Protecting and conserving Beckingham Training Area

Celebrated on the 28 July, World Nature Conservation Day acknowledges that a healthy environment is the foundation for a stable and healthy society and to ensure the wellbeing of present and future generations, we all must participate to protect, conserve and sustainably manage our natural resources.

Stephanie Hancock, Team Leader in the East, explains how farming and military training has helped to protect and conserve the diverse ecosystem of Beckingham Training Area, the landscape of which successfully supports an abundance of flora and fauna and has been left relatively unchanged through history. 



Pictured above: The Hay meadows at Beckingham Training Area are cut once a year to maintain floral diversity.

“Beckingham Training Area is a small site located in the East Region on the Nottinghamshire, Lincolnshire border consisting of 1,500 acres. There is some underlying earthwork archaeology around the training area showing that this site has been used for agriculture for hundreds of years. The fabulous examples of medieval open field systems, known as Ridge and Furrow fields, can be seen when passing through the area.

“The training area consists of fields surrounded by hedgerows criss-crossing the landscape and providing essential corridors for wildlife to travel between fragmented habitats. Even though Beckingham is dominated by fields we have little pockets of broadleaved and pine plantations. The broadleaved woodland species are mainly Oak and Ash and in the ground layer under these broadleaved trees we have English bluebells. The western boundary borders a large swathe of Forestry Commission land and ancient woodland which provides a mosaic of habitats.

“Like most MOD sites, Beckingham has tenant farmers who graze livestock on the site, however some of these farmers set aside fields in Spring and Summer months for pasture and hay meadows. Hay meadows are now a rare and culturally important habitat, with more than 97% of wildflower meadows lost in the post war period, according to Natural England.

“These hay meadows provide a blaze of colour and vital nectar sources for a plethora of pollinating insects. Scattered amongst a seemingly endless number of grass species is a carpet of red and white clover mingled in with splashes of yellow from meadow buttercups and lady's bedstraw, to name a few. The pasture and hay meadows not only provide for pollinating insects such as large skipper, meadow brown butterflies, marmalade hoverfly or the mass of bees, they also provide food, shelter and nesting sites for different vertebrates and birds including important species that are on the conservation red list, for example yellow hammer, lapwing and skylarks.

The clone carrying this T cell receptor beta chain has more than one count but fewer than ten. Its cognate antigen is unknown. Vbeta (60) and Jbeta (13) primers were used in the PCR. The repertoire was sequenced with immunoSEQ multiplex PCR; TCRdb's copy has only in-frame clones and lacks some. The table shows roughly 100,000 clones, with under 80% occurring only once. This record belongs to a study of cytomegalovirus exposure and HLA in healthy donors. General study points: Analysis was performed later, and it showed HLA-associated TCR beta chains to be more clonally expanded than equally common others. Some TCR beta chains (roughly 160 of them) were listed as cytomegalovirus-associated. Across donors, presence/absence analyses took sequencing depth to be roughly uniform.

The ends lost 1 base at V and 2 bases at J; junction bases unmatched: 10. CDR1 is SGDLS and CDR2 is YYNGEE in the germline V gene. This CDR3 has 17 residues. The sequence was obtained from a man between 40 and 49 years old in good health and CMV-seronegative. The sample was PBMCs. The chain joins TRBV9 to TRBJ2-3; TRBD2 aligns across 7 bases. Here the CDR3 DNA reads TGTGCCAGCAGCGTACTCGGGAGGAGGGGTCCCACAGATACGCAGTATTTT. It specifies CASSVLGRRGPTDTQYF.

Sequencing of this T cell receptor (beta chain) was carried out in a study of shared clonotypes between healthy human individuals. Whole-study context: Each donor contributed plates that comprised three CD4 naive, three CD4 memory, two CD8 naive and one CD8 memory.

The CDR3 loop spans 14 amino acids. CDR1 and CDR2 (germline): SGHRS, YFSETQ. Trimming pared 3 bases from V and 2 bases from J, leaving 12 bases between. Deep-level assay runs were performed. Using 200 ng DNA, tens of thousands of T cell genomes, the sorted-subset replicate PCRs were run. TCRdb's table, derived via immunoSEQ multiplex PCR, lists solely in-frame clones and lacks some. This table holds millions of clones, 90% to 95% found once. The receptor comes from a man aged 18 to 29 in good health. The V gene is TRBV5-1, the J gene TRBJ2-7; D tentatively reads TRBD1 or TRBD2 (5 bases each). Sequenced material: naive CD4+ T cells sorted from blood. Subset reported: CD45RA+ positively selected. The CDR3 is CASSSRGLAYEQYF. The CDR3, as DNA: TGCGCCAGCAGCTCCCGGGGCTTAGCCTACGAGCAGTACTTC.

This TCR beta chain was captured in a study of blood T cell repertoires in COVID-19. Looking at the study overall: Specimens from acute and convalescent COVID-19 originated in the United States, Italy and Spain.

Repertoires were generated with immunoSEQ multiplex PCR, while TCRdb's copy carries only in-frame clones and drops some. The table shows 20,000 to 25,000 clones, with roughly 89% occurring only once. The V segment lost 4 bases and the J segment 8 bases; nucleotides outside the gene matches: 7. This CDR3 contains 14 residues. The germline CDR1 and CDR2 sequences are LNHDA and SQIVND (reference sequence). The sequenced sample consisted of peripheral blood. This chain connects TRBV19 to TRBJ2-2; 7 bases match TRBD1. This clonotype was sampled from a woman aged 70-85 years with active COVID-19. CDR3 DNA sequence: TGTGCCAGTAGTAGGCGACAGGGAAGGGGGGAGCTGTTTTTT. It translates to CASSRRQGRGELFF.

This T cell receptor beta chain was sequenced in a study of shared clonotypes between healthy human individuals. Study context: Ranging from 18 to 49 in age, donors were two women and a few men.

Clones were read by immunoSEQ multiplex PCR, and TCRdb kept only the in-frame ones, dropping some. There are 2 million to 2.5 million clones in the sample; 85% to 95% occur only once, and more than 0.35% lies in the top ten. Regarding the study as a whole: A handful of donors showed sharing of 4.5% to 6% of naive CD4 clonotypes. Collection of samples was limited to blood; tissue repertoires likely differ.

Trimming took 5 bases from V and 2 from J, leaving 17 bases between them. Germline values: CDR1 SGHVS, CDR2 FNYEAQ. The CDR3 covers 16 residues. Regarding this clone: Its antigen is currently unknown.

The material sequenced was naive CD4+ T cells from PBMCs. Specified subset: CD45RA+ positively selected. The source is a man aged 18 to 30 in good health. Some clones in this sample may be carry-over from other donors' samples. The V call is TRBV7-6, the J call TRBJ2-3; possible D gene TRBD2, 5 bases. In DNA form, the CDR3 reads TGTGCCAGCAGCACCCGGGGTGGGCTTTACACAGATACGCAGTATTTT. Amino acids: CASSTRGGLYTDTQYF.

“The meadows and grasslands have to be managed in a select way to prevent these areas becoming coarse and rank and lose diversity allowing succession to occur. They are to be cut, not mown, once a year – usually mid to late July for hay meadows as most flowers and grasses have gone to seed and it’s the optimum time for maintaining floral diversity in the meadows. Dry acid grassland will usually need to be cut mid to end of September - to allow late flowering species such as devils-bit scabious to seed it. The cuttings are then left for approximately a week to allow seeds to fall back into the meadow before being removed. The removal of the arisings are important to reduce the nutrients going back into the soil which will benefit unwanted dominating plants such as nettles, thistles and rank grasses.

“Livestock grazing is the most beneficial in the aftermath of the meadows being cut. Sheep and cattle graze at different levels and on different species, however, they both have similarities in the way they eat and the effect of their hooves - which helps to break down the thatch and allows seeds to reach the bare ground underneath. If grazing is not possible then the meadows can be chain harrowed to break the thatch down on a rotational basis. (If it’s a small area in your garden then a grass rake will do).

“The training area is a low level training area and the management of this landscape enables and supports changes in current and future military tactics and training methods. As well as promoting different niches and supporting a variety of living organisms.

“I feel privileged to be able to access, work and train on the different areas in the East region. To see landscapes that have remained relatively unchanged, with their unique individual landscape histories and the plethora of different flora and fauna. I have only just scratched the surface here at Beckingham and I am looking forward to seeing what else this site will provide.”